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Film shoots bring in badly needed money for Glendale schools

September 04, 2012|By Kelly Corrigan, kelly.corrigan@latimes.com
(Times Community…)

Glendale schools may be strapped for cash, but there’s one way they can earn extra income without staging bake sales or car washes.

At Glendale High School last year, when television crews filmed scenes for the show “Criminal Minds,” the school pocketed $5,200 after seven days of filming.

Filming for that show took place twice around the campus, including in the cafeteria and auditorium.

Filming at Glendale schools has gone on for years, said Alan Reising, the district’s director of facility and support operations.

Three other campuses provided backdrops for various projects last year.

At Balboa Elementary, crews filmed on the playground. At Clark Magnet High School, film crews parked in the front parking lot but filmed off-campus.

“Criminal Minds” crews also filmed at R.D. White Elementary, where administrators used the money to buy computers and books for the school library.

In total, the district generated $40,028 from film projects last year.

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The four schools that offered their space split approximately $10,000 between them.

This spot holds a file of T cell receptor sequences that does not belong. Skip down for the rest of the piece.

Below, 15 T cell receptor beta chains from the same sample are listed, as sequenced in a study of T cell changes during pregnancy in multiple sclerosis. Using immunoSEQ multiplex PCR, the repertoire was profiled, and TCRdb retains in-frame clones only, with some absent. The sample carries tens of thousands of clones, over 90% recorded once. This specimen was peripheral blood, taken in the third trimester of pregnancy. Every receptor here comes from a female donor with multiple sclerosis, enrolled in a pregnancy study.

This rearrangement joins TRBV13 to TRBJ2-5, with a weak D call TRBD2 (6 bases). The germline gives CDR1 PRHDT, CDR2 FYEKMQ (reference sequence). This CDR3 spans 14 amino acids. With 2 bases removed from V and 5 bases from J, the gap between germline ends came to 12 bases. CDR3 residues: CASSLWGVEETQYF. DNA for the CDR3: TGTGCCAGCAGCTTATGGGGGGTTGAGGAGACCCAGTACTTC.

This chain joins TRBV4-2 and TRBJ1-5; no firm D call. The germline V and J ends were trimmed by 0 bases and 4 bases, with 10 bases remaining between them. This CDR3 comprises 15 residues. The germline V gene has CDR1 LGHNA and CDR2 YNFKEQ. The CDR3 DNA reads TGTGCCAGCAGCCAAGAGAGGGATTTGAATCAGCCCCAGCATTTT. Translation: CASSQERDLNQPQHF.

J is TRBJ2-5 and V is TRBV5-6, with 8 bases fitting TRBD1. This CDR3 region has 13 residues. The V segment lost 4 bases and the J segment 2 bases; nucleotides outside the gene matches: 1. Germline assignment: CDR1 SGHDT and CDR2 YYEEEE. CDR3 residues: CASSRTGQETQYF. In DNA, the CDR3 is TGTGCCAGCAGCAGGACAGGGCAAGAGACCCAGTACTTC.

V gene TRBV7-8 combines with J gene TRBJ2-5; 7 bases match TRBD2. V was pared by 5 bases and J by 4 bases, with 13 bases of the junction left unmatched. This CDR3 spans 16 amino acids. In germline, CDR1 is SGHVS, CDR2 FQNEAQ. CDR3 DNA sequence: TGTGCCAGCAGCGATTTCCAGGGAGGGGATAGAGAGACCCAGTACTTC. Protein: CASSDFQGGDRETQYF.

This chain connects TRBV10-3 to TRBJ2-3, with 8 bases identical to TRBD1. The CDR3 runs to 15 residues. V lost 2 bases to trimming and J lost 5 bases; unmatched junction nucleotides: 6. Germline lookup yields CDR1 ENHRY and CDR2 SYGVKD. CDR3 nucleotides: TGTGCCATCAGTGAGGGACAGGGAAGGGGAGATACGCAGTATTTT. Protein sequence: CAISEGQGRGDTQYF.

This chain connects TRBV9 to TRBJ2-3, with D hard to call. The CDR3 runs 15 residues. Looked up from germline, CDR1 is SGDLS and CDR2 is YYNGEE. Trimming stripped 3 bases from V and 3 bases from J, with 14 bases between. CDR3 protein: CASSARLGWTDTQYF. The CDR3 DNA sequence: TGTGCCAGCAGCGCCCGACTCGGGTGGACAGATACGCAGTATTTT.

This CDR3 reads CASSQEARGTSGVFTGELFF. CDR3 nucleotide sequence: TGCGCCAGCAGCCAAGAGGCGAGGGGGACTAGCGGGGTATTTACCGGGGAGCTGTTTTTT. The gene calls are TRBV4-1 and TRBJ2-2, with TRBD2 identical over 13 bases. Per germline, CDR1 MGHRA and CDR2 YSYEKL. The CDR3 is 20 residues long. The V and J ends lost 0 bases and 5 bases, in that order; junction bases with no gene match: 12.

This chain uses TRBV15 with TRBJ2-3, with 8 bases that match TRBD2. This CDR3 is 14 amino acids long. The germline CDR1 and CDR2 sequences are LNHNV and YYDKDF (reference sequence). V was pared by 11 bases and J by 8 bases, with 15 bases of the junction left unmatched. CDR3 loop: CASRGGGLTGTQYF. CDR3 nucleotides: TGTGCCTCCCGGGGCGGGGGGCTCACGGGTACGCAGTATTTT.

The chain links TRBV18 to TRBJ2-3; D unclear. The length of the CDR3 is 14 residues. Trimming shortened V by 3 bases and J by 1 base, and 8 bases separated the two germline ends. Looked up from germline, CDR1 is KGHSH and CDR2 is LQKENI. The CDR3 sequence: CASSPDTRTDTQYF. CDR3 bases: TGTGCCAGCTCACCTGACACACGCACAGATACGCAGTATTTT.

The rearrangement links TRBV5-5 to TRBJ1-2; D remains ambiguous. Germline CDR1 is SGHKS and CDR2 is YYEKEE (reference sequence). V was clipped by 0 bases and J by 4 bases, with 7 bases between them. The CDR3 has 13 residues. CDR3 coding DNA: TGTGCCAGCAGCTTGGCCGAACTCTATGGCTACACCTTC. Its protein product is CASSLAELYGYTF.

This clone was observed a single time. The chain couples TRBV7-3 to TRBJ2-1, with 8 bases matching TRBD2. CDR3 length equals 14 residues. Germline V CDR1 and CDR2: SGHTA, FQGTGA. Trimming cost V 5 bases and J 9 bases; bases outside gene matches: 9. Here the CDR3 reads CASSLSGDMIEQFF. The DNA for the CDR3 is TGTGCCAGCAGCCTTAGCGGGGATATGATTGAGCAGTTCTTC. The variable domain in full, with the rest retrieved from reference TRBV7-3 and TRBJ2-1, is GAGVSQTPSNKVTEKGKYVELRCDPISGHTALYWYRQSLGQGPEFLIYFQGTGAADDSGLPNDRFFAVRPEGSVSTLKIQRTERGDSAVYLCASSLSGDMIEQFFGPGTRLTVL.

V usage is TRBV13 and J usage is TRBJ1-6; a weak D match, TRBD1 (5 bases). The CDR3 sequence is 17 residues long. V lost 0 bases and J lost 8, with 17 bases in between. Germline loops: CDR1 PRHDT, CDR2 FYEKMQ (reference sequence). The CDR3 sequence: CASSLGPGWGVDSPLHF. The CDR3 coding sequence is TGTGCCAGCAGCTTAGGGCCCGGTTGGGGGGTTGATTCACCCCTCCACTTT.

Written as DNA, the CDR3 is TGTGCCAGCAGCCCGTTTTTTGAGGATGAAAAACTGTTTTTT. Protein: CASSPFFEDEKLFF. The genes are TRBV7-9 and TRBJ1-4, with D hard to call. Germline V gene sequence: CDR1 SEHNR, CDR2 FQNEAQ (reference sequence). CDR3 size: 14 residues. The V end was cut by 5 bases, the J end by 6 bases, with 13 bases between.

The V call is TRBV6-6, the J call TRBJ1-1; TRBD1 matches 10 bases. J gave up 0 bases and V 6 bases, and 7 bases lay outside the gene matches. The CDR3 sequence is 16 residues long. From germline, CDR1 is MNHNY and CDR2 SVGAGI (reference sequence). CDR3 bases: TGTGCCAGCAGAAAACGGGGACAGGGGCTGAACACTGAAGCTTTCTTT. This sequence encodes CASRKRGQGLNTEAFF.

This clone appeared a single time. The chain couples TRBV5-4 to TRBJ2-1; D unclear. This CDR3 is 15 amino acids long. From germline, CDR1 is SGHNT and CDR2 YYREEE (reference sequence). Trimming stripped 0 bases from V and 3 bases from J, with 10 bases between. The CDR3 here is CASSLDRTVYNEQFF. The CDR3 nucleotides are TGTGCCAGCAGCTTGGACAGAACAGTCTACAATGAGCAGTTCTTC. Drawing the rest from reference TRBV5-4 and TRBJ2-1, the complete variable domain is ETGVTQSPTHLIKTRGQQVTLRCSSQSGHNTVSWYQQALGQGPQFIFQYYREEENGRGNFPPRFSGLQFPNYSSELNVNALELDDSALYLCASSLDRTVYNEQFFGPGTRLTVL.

At Glendale High School, administrators were left to decide how to spend about $6,000.

Principal Monica Makiewicz said the money goes into an account that supports students.

The funds are typically tagged to cushion the price of sports uniforms or pay museum tickets for field trips, a speaker on campus or the bus ride to the field trip.

“It seems more frequently used now than seven years ago,” Makiewicz said of the Glendale High campus.

Using part of a campus for a half day, or six hours, costs $1,500.

A full day of filming costs $3,000 for 15 hours, and parking costs $1,500 per day.

Any still photography session can bring in as much as $300 for a four-hour run.

Crews must agree to film on weekends, nights or during summer months, and only as long as they’re not disrupting instruction.

The district recently agreed to extend its contract with FilmL.A. Inc., which has coordinated filming projects for the district for the last two years.

“It lets much-needed dollars come in,” Riesling said.

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